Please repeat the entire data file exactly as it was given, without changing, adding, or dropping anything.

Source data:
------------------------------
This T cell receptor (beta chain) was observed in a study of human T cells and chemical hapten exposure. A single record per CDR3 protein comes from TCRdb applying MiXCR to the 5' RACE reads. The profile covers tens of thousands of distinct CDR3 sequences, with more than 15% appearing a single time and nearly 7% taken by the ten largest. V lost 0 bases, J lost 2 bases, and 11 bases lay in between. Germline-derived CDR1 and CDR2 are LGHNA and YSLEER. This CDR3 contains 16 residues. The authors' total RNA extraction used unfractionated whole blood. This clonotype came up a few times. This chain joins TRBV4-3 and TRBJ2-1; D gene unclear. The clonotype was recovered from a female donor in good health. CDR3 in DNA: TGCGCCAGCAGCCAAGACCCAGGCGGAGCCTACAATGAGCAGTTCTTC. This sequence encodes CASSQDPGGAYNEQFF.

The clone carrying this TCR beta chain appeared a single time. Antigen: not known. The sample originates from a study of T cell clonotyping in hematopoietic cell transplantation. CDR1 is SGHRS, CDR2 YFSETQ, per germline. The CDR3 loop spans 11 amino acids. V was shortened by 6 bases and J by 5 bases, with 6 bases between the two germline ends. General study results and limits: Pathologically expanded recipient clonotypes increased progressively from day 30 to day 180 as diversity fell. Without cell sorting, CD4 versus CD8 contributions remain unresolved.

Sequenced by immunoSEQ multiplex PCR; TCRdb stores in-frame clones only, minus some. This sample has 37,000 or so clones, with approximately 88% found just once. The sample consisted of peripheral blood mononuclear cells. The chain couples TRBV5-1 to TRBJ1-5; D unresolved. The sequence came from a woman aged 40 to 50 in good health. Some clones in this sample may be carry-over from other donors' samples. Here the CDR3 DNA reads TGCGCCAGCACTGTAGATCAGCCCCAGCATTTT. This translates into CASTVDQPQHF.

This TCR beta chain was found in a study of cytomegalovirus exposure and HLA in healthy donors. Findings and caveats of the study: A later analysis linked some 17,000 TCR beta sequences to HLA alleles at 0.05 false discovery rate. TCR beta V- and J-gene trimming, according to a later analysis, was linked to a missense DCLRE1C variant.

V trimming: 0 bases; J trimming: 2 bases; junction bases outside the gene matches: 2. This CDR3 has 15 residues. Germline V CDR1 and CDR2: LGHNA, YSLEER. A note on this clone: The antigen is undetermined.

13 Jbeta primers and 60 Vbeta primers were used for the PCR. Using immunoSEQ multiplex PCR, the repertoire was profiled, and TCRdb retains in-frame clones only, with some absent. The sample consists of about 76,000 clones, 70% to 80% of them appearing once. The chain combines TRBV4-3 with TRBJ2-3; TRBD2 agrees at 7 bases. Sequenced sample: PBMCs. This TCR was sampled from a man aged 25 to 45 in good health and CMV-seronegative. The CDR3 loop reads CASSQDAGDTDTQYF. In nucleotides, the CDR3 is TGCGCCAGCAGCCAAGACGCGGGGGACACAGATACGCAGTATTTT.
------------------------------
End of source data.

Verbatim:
This T cell receptor (beta chain) was observed in a study of human T cells and chemical hapten exposure. A single record per CDR3 protein comes from TCRdb applying MiXCR to the 5' RACE reads. The profile covers tens of thousands of distinct CDR3 sequences, with more than 15% appearing a single time and nearly 7% taken by the ten largest. V lost 0 bases, J lost 2 bases, and 11 bases lay in between. Germline-derived CDR1 and CDR2 are LGHNA and YSLEER. This CDR3 contains 16 residues. The authors' total RNA extraction used unfractionated whole blood. This clonotype came up a few times. This chain joins TRBV4-3 and TRBJ2-1; D gene unclear. The clonotype was recovered from a female donor in good health. CDR3 in DNA: TGCGCCAGCAGCCAAGACCCAGGCGGAGCCTACAATGAGCAGTTCTTC. This sequence encodes CASSQDPGGAYNEQFF.

The clone carrying this TCR beta chain appeared a single time. Antigen: not known. The sample originates from a study of T cell clonotyping in hematopoietic cell transplantation. CDR1 is SGHRS, CDR2 YFSETQ, per germline. The CDR3 loop spans 11 amino acids. V was shortened by 6 bases and J by 5 bases, with 6 bases between the two germline ends. General study results and limits: Pathologically expanded recipient clonotypes increased progressively from day 30 to day 180 as diversity fell. Without cell sorting, CD4 versus CD8 contributions remain unresolved.

Sequenced by immunoSEQ multiplex PCR; TCRdb stores in-frame clones only, minus some. This sample has 37,000 or so clones, with approximately 88% found just once. The sample consisted of peripheral blood mononuclear cells. The chain couples TRBV5-1 to TRBJ1-5; D unresolved. The sequence came from a woman aged 40 to 50 in good health. Some clones in this sample may be carry-over from other donors' samples. Here the CDR3 DNA reads TGCGCCAGCACTGTAGATCAGCCCCAGCATTTT. This translates into CASTVDQPQHF.

This TCR beta chain was found in a study of cytomegalovirus exposure and HLA in healthy donors. Findings and caveats of the study: A later analysis linked some 17,000 TCR beta sequences to HLA alleles at 0.05 false discovery rate. TCR beta V- and J-gene trimming, according to a later analysis, was linked to a missense DCLRE1C variant.

V trimming: 0 bases; J trimming: 2 bases; junction bases outside the gene matches: 2. This CDR3 has 15 residues. Germline V CDR1 and CDR2: LGHNA, YSLEER. A note on this clone: The antigen is undetermined.

13 Jbeta primers and 60 Vbeta primers were used for the PCR. Using immunoSEQ multiplex PCR, the repertoire was profiled, and TCRdb retains in-frame clones only, with some absent. The sample consists of about 76,000 clones, 70% to 80% of them appearing once. The chain combines TRBV4-3 with TRBJ2-3; TRBD2 agrees at 7 bases. Sequenced sample: PBMCs. This TCR was sampled from a man aged 25 to 45 in good health and CMV-seronegative. The CDR3 loop reads CASSQDAGDTDTQYF. In nucleotides, the CDR3 is TGCGCCAGCAGCCAAGACGCGGGGGACACAGATACGCAGTATTTT.